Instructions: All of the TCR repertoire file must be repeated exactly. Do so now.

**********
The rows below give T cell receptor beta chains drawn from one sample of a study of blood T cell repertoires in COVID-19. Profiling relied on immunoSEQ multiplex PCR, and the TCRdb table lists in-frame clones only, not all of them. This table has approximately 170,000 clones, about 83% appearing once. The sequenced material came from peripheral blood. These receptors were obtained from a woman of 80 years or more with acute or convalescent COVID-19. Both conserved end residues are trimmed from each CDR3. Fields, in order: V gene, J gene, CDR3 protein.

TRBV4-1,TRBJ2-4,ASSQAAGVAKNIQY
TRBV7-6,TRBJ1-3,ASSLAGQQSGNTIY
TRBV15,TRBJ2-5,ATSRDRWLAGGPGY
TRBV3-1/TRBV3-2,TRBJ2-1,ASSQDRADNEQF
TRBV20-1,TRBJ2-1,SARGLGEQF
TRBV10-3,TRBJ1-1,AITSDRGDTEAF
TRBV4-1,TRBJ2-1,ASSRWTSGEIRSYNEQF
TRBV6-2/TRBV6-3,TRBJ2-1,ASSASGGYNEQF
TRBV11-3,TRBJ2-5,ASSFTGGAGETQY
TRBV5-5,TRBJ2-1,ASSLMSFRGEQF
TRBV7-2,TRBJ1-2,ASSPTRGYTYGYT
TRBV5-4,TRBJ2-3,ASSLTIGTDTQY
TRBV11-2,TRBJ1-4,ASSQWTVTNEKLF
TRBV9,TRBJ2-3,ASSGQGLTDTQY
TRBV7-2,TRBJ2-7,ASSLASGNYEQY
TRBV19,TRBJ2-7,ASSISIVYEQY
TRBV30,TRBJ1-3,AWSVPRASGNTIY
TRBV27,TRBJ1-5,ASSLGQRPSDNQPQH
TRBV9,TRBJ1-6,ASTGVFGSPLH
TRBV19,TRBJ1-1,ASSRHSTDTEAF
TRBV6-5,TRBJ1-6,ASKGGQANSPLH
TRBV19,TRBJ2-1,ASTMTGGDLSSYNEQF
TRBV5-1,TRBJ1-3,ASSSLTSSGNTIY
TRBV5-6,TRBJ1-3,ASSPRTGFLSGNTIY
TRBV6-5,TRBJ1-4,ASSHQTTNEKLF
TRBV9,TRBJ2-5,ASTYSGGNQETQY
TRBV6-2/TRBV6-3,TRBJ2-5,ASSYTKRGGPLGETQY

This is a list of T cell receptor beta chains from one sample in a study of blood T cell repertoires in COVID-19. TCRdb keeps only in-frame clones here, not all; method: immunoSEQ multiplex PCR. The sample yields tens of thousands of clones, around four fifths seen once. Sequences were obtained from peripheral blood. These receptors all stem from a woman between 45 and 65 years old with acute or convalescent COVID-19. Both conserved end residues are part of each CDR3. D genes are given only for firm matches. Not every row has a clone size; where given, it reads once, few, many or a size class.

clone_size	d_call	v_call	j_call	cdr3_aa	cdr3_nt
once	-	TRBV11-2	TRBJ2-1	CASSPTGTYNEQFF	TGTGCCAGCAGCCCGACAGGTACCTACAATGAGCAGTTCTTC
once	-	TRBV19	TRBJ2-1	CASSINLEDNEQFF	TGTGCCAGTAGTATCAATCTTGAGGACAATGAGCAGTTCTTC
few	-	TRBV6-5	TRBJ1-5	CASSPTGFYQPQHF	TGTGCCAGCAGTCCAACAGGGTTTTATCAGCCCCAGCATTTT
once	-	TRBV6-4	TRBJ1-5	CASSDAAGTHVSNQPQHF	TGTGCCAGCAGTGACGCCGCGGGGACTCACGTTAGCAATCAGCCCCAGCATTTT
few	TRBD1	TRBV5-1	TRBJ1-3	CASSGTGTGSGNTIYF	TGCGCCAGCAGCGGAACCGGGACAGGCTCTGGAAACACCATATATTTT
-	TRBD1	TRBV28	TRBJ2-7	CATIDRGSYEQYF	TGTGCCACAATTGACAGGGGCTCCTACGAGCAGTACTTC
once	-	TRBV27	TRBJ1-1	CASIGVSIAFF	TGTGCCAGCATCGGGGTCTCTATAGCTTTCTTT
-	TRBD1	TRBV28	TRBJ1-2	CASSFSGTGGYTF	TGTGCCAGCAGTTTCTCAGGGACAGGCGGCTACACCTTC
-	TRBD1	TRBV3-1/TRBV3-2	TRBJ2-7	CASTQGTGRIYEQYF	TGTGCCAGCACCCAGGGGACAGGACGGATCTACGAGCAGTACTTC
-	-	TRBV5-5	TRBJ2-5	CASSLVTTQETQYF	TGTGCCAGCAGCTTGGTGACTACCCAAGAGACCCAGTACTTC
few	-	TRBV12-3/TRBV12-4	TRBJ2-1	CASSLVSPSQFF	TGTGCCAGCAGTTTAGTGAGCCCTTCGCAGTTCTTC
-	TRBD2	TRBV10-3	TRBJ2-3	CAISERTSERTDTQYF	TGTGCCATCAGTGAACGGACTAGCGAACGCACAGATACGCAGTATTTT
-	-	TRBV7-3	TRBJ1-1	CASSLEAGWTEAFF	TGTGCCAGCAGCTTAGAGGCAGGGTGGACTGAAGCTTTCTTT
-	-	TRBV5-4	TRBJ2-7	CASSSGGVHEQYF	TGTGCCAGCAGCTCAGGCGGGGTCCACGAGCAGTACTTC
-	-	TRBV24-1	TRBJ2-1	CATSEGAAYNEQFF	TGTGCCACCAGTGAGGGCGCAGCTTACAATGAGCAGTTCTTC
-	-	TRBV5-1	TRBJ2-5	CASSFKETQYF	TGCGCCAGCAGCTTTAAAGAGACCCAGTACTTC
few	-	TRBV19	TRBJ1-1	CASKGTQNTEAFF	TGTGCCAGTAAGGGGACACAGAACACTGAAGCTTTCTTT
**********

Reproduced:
The rows below give T cell receptor beta chains drawn from one sample of a study of blood T cell repertoires in COVID-19. Profiling relied on immunoSEQ multiplex PCR, and the TCRdb table lists in-frame clones only, not all of them. This table has approximately 170,000 clones, about 83% appearing once. The sequenced material came from peripheral blood. These receptors were obtained from a woman of 80 years or more with acute or convalescent COVID-19. Both conserved end residues are trimmed from each CDR3. Fields, in order: V gene, J gene, CDR3 protein.

TRBV4-1,TRBJ2-4,ASSQAAGVAKNIQY
TRBV7-6,TRBJ1-3,ASSLAGQQSGNTIY
TRBV15,TRBJ2-5,ATSRDRWLAGGPGY
TRBV3-1/TRBV3-2,TRBJ2-1,ASSQDRADNEQF
TRBV20-1,TRBJ2-1,SARGLGEQF
TRBV10-3,TRBJ1-1,AITSDRGDTEAF
TRBV4-1,TRBJ2-1,ASSRWTSGEIRSYNEQF
TRBV6-2/TRBV6-3,TRBJ2-1,ASSASGGYNEQF
TRBV11-3,TRBJ2-5,ASSFTGGAGETQY
TRBV5-5,TRBJ2-1,ASSLMSFRGEQF
TRBV7-2,TRBJ1-2,ASSPTRGYTYGYT
TRBV5-4,TRBJ2-3,ASSLTIGTDTQY
TRBV11-2,TRBJ1-4,ASSQWTVTNEKLF
TRBV9,TRBJ2-3,ASSGQGLTDTQY
TRBV7-2,TRBJ2-7,ASSLASGNYEQY
TRBV19,TRBJ2-7,ASSISIVYEQY
TRBV30,TRBJ1-3,AWSVPRASGNTIY
TRBV27,TRBJ1-5,ASSLGQRPSDNQPQH
TRBV9,TRBJ1-6,ASTGVFGSPLH
TRBV19,TRBJ1-1,ASSRHSTDTEAF
TRBV6-5,TRBJ1-6,ASKGGQANSPLH
TRBV19,TRBJ2-1,ASTMTGGDLSSYNEQF
TRBV5-1,TRBJ1-3,ASSSLTSSGNTIY
TRBV5-6,TRBJ1-3,ASSPRTGFLSGNTIY
TRBV6-5,TRBJ1-4,ASSHQTTNEKLF
TRBV9,TRBJ2-5,ASTYSGGNQETQY
TRBV6-2/TRBV6-3,TRBJ2-5,ASSYTKRGGPLGETQY

This is a list of T cell receptor beta chains from one sample in a study of blood T cell repertoires in COVID-19. TCRdb keeps only in-frame clones here, not all; method: immunoSEQ multiplex PCR. The sample yields tens of thousands of clones, around four fifths seen once. Sequences were obtained from peripheral blood. These receptors all stem from a woman between 45 and 65 years old with acute or convalescent COVID-19. Both conserved end residues are part of each CDR3. D genes are given only for firm matches. Not every row has a clone size; where given, it reads once, few, many or a size class.

clone_size	d_call	v_call	j_call	cdr3_aa	cdr3_nt
once	-	TRBV11-2	TRBJ2-1	CASSPTGTYNEQFF	TGTGCCAGCAGCCCGACAGGTACCTACAATGAGCAGTTCTTC
once	-	TRBV19	TRBJ2-1	CASSINLEDNEQFF	TGTGCCAGTAGTATCAATCTTGAGGACAATGAGCAGTTCTTC
few	-	TRBV6-5	TRBJ1-5	CASSPTGFYQPQHF	TGTGCCAGCAGTCCAACAGGGTTTTATCAGCCCCAGCATTTT
once	-	TRBV6-4	TRBJ1-5	CASSDAAGTHVSNQPQHF	TGTGCCAGCAGTGACGCCGCGGGGACTCACGTTAGCAATCAGCCCCAGCATTTT
few	TRBD1	TRBV5-1	TRBJ1-3	CASSGTGTGSGNTIYF	TGCGCCAGCAGCGGAACCGGGACAGGCTCTGGAAACACCATATATTTT
-	TRBD1	TRBV28	TRBJ2-7	CATIDRGSYEQYF	TGTGCCACAATTGACAGGGGCTCCTACGAGCAGTACTTC
once	-	TRBV27	TRBJ1-1	CASIGVSIAFF	TGTGCCAGCATCGGGGTCTCTATAGCTTTCTTT
-	TRBD1	TRBV28	TRBJ1-2	CASSFSGTGGYTF	TGTGCCAGCAGTTTCTCAGGGACAGGCGGCTACACCTTC
-	TRBD1	TRBV3-1/TRBV3-2	TRBJ2-7	CASTQGTGRIYEQYF	TGTGCCAGCACCCAGGGGACAGGACGGATCTACGAGCAGTACTTC
-	-	TRBV5-5	TRBJ2-5	CASSLVTTQETQYF	TGTGCCAGCAGCTTGGTGACTACCCAAGAGACCCAGTACTTC
few	-	TRBV12-3/TRBV12-4	TRBJ2-1	CASSLVSPSQFF	TGTGCCAGCAGTTTAGTGAGCCCTTCGCAGTTCTTC
-	TRBD2	TRBV10-3	TRBJ2-3	CAISERTSERTDTQYF	TGTGCCATCAGTGAACGGACTAGCGAACGCACAGATACGCAGTATTTT
-	-	TRBV7-3	TRBJ1-1	CASSLEAGWTEAFF	TGTGCCAGCAGCTTAGAGGCAGGGTGGACTGAAGCTTTCTTT
-	-	TRBV5-4	TRBJ2-7	CASSSGGVHEQYF	TGTGCCAGCAGCTCAGGCGGGGTCCACGAGCAGTACTTC
-	-	TRBV24-1	TRBJ2-1	CATSEGAAYNEQFF	TGTGCCACCAGTGAGGGCGCAGCTTACAATGAGCAGTTCTTC
-	-	TRBV5-1	TRBJ2-5	CASSFKETQYF	TGCGCCAGCAGCTTTAAAGAGACCCAGTACTTC
few	-	TRBV19	TRBJ1-1	CASKGTQNTEAFF	TGTGCCAGTAAGGGGACACAGAACACTGAAGCTTTCTTT